A bicycle and pedestrian path the city of Berkeley has envisioned for some 40 years is closer to realization with a construction contract on the way, but the design remains literally bookended by community debate over safety and lighting.
At the Strawberry Creek Park end of the prospective path, citing safety risks, The Berkeley School has threatened to halt the project by revoking an easement agreement it holds with the city. At the Cedar Rose Park end, the Virginia Gardens community isn't worried about safety but rather preserving their homes' mountain views and avoiding light pollution.
Until the design debate is resolved, the partially constructed West Street Pathway won't serve its intended purpose — connecting two Berkeley parks and the Ohlone Greenway, a popular bicycle and pedestrian path that stretches from Berkeley to Richmond.
Presently, the paved pathway only runs for three blocks, from University Avenue to Delaware Street, where it abruptly turns into a dirt trail — OK for walking, but not for bicycling.
"It's particularly important for children, seniors and others just starting to bike," said Aaron Welch, a resident near the pathway and the senior policy advisor of , which has supported the project over the years. "It also connects important parks."
Construction may begin on two central blocks of the West Street Pathway, between Delaware Street and Virginia Street, as soon as September. At least 12 neighbors to that segment of the pathway have , but failed to get the project delayed.
However, finalizing the ends of the pathway — at Strawberry Creek Park and Cedar Rose Park next to the Ohlone Greenway — has been postponed until next summer in reaction to protests at the ends of the planned pathway by residents of the Virginia Gardens cul-de-sac and administrators at .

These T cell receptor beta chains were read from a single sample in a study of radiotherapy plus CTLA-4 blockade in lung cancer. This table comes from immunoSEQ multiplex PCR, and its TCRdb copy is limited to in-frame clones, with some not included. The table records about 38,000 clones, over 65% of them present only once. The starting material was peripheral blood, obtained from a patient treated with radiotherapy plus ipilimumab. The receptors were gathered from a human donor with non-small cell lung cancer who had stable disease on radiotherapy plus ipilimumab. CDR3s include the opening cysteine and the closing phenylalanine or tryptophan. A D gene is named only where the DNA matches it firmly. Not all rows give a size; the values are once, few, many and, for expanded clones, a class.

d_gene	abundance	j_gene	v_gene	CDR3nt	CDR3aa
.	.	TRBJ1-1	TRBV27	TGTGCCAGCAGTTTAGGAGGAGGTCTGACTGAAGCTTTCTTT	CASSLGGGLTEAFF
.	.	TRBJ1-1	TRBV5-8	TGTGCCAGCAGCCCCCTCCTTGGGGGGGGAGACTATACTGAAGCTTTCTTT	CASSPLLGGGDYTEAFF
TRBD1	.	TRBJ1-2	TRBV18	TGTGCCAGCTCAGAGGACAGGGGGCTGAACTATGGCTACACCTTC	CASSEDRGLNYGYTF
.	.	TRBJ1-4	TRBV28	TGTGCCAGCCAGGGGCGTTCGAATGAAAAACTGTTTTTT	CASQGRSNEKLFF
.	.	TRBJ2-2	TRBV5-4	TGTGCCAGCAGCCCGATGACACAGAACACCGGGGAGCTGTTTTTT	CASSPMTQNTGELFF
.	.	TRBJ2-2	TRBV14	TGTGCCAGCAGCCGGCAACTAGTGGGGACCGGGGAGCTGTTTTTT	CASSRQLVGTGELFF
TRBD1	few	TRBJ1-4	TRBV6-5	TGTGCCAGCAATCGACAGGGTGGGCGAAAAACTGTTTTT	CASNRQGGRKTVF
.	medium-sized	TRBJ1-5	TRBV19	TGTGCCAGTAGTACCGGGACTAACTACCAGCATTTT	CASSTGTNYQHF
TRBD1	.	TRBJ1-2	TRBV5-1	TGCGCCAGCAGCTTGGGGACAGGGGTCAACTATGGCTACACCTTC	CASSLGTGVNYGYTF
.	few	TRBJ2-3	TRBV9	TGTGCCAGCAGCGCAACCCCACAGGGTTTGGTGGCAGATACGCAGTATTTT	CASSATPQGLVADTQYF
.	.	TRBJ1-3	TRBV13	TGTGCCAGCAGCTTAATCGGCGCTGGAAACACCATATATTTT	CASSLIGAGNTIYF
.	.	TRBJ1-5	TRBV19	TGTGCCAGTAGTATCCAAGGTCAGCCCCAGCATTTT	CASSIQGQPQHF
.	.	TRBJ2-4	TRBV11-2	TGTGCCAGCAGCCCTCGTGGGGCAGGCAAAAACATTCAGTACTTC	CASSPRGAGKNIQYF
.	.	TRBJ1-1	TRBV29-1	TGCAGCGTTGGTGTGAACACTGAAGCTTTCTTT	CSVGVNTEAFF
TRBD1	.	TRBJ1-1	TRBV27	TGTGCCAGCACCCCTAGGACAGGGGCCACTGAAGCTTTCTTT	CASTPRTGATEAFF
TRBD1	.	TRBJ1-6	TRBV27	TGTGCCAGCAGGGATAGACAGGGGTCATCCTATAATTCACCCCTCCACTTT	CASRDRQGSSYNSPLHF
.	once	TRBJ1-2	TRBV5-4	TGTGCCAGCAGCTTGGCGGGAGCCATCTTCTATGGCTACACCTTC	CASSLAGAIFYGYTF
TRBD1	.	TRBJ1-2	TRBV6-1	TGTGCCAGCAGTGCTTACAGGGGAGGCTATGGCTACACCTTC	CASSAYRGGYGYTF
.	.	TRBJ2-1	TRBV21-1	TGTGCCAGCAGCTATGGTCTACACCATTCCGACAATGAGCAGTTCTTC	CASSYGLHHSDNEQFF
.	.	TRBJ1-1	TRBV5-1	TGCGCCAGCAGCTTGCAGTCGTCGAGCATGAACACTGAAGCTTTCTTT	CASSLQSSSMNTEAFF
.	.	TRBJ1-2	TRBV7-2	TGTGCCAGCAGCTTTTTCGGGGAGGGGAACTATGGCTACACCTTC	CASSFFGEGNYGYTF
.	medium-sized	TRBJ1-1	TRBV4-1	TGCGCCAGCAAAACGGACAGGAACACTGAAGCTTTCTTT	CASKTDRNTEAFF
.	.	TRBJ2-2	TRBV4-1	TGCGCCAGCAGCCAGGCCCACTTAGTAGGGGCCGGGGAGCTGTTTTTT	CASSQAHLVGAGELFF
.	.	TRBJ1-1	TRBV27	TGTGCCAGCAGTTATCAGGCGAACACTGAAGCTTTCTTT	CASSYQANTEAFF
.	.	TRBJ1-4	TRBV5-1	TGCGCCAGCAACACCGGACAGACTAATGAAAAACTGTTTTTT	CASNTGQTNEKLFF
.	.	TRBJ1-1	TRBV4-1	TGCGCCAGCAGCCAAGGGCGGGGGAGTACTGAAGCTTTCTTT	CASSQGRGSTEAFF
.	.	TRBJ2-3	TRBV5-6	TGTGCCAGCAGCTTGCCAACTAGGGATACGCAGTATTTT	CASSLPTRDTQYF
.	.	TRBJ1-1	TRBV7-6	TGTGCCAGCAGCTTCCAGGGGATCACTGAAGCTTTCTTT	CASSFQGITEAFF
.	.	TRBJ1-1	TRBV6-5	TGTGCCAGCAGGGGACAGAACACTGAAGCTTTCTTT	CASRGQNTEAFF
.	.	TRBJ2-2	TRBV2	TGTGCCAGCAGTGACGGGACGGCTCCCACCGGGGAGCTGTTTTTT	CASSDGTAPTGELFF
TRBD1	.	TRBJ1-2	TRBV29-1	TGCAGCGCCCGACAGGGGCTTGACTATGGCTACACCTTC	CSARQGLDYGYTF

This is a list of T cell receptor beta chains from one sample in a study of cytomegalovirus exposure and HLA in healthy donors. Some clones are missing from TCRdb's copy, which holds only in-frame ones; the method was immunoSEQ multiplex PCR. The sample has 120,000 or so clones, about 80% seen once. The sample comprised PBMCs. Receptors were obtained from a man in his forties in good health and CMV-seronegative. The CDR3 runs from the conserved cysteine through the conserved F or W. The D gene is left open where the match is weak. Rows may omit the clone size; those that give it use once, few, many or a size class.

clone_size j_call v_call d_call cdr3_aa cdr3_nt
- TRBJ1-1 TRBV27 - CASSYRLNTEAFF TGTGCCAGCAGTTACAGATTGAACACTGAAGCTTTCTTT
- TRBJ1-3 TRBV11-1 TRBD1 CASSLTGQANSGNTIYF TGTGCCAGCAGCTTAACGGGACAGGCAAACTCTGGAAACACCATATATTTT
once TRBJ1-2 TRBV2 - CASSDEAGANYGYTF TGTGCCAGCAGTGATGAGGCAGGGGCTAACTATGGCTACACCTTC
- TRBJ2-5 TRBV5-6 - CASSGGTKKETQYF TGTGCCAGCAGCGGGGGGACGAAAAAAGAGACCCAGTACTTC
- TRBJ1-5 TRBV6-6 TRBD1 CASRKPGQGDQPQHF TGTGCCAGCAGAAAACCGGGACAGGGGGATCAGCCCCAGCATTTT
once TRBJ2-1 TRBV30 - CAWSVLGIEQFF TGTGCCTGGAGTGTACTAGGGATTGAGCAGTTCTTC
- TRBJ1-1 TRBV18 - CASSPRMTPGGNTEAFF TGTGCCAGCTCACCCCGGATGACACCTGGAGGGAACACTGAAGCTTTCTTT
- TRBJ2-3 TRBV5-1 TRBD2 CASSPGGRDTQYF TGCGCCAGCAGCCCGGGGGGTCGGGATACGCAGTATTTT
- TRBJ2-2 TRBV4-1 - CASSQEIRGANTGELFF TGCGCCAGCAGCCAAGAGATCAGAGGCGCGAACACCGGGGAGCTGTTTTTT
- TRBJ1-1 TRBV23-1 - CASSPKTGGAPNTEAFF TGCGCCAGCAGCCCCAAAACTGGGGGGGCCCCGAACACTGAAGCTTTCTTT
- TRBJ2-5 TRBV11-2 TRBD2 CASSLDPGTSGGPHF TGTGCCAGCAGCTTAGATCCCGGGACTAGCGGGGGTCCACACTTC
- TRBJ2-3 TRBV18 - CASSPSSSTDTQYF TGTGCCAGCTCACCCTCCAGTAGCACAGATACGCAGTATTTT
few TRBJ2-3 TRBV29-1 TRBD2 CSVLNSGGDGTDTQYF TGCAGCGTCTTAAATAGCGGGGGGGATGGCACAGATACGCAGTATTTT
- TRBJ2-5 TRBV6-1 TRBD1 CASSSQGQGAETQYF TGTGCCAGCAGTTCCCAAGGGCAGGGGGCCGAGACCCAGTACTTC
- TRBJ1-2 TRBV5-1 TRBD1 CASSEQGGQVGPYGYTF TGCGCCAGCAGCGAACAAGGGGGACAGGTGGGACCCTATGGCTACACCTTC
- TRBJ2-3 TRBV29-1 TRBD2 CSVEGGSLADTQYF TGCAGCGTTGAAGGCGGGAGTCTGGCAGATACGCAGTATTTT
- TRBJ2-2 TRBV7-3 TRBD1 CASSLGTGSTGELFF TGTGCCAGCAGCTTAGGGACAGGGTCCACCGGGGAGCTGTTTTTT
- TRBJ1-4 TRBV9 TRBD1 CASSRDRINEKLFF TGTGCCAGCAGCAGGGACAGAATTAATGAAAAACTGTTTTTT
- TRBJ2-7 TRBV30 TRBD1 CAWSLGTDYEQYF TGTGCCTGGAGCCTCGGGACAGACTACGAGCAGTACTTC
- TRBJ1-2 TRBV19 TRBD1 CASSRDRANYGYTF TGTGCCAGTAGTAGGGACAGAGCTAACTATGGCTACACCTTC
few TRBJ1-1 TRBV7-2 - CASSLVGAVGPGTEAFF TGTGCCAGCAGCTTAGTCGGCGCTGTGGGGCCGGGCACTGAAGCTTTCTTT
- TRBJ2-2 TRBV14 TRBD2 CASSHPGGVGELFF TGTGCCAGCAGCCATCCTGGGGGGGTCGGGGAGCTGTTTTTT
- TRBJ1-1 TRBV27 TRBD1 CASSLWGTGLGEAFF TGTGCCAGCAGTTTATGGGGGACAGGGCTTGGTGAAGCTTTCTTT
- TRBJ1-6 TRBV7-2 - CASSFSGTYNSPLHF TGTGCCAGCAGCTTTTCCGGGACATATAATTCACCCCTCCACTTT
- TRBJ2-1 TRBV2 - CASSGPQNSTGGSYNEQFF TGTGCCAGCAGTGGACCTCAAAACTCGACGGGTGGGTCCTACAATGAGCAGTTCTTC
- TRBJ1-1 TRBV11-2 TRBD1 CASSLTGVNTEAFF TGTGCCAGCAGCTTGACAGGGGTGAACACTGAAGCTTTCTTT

The city recently obtained a tentative one year extension on an $788,055 grant from Caltrans's Bicycle Transportation Account to push back its April 2012 project deadline. A formal extension cannot be granted until October, according to Farid Javandel, the secretary for the city's transportation commission.
"It certainly gives us more time to refine the design," said Javandel. He said the commission gave The Berkeley School copies of the design "that they can mark up from their perspective with the changes they think would make it work best."
The private school on University Avenue fears that an adjoining pathway to Strawberry Creek Park — which would run over an easement the school granted to the city — could bring more crime to the area, and become detrimental to children's safety and the school's enrollment.
Javandel said the city will have a meeting with the school in mid-September to discuss the designs and safety measures further. The city plans to finalize a design by the end of the year and, if their easement agreement is still in effect, construct the path next to The Berkeley School over summer 2012 to avoid disturbing school activities.
However, for some bicyclists and for the city, delaying construction and jeopardizing the funding for the long-envisioned pathway is taxing.
"The clock is ticking," said Welch. "Finishing the pathway completes an investment that was already started when the city received a grant to do three blocks. Completing the path makes it much more useful."
Despite the sentiment on Virginia Gardens, Welch said he was easily able to get 38 of his neighbors to sign a petition in support of the pathway.
"Ironically, when they put in the previous stretch (of the pathway), neighbors wanted more lighting for nighttime safety," said Welch. "It's interesting how neighbors have different concerns at different times."
Javandel said the first Berkeley bicycle plan that called for a pathway along West Street, then known as the Santa Fe railroad right-of-way, was in the early 1970s.
Finally, in 2002 the city council approved a project to transform West Street into a bike and pedestrian path, and in 2004 received a $822,940 grant from Caltrans that allowed construction to begin, according to the city council's consent calendar. But it took a second grant in 2009 for the city to have enough money to complete the project.
When complete, the West Street Pathway will be half a mile long and span seven blocks.
"Most of the segments of our current bicycle plan are complete," said Javandel, minus West Street and 9th Street. "This is one of two that are left and needed to close the gap."
Stay tuned for more coverage of the West Street Pathway debate from Berkeley Patch.